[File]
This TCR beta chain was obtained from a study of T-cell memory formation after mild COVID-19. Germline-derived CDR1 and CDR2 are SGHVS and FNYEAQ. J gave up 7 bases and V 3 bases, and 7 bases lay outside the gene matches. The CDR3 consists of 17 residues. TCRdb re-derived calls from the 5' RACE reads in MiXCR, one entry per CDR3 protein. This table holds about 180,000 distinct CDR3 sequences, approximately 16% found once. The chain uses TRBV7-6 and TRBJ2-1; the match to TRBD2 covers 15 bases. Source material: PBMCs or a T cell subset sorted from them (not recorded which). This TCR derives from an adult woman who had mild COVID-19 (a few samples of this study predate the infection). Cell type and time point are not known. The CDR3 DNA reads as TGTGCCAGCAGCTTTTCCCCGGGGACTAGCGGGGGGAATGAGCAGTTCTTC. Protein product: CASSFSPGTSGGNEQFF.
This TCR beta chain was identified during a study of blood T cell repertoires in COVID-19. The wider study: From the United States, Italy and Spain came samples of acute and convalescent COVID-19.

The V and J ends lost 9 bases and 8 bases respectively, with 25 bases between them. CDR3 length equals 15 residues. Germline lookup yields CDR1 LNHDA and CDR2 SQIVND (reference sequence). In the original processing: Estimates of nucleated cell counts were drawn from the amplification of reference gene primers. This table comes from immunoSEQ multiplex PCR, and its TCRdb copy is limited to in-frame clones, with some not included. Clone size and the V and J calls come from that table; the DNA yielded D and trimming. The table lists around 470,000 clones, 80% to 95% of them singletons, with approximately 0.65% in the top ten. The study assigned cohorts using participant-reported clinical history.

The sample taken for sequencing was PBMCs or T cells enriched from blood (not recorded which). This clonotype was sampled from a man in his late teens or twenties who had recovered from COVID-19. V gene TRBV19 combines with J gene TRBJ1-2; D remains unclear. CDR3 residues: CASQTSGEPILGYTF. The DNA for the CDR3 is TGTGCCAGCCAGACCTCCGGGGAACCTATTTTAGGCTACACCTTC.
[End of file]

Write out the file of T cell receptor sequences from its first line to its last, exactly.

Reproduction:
This TCR beta chain was obtained from a study of T-cell memory formation after mild COVID-19. Germline-derived CDR1 and CDR2 are SGHVS and FNYEAQ. J gave up 7 bases and V 3 bases, and 7 bases lay outside the gene matches. The CDR3 consists of 17 residues. TCRdb re-derived calls from the 5' RACE reads in MiXCR, one entry per CDR3 protein. This table holds about 180,000 distinct CDR3 sequences, approximately 16% found once. The chain uses TRBV7-6 and TRBJ2-1; the match to TRBD2 covers 15 bases. Source material: PBMCs or a T cell subset sorted from them (not recorded which). This TCR derives from an adult woman who had mild COVID-19 (a few samples of this study predate the infection). Cell type and time point are not known. The CDR3 DNA reads as TGTGCCAGCAGCTTTTCCCCGGGGACTAGCGGGGGGAATGAGCAGTTCTTC. Protein product: CASSFSPGTSGGNEQFF.
This TCR beta chain was identified during a study of blood T cell repertoires in COVID-19. The wider study: From the United States, Italy and Spain came samples of acute and convalescent COVID-19.

The V and J ends lost 9 bases and 8 bases respectively, with 25 bases between them. CDR3 length equals 15 residues. Germline lookup yields CDR1 LNHDA and CDR2 SQIVND (reference sequence). In the original processing: Estimates of nucleated cell counts were drawn from the amplification of reference gene primers. This table comes from immunoSEQ multiplex PCR, and its TCRdb copy is limited to in-frame clones, with some not included. Clone size and the V and J calls come from that table; the DNA yielded D and trimming. The table lists around 470,000 clones, 80% to 95% of them singletons, with approximately 0.65% in the top ten. The study assigned cohorts using participant-reported clinical history.

The sample taken for sequencing was PBMCs or T cells enriched from blood (not recorded which). This clonotype was sampled from a man in his late teens or twenties who had recovered from COVID-19. V gene TRBV19 combines with J gene TRBJ1-2; D remains unclear. CDR3 residues: CASQTSGEPILGYTF. The DNA for the CDR3 is TGTGCCAGCCAGACCTCCGGGGAACCTATTTTAGGCTACACCTTC.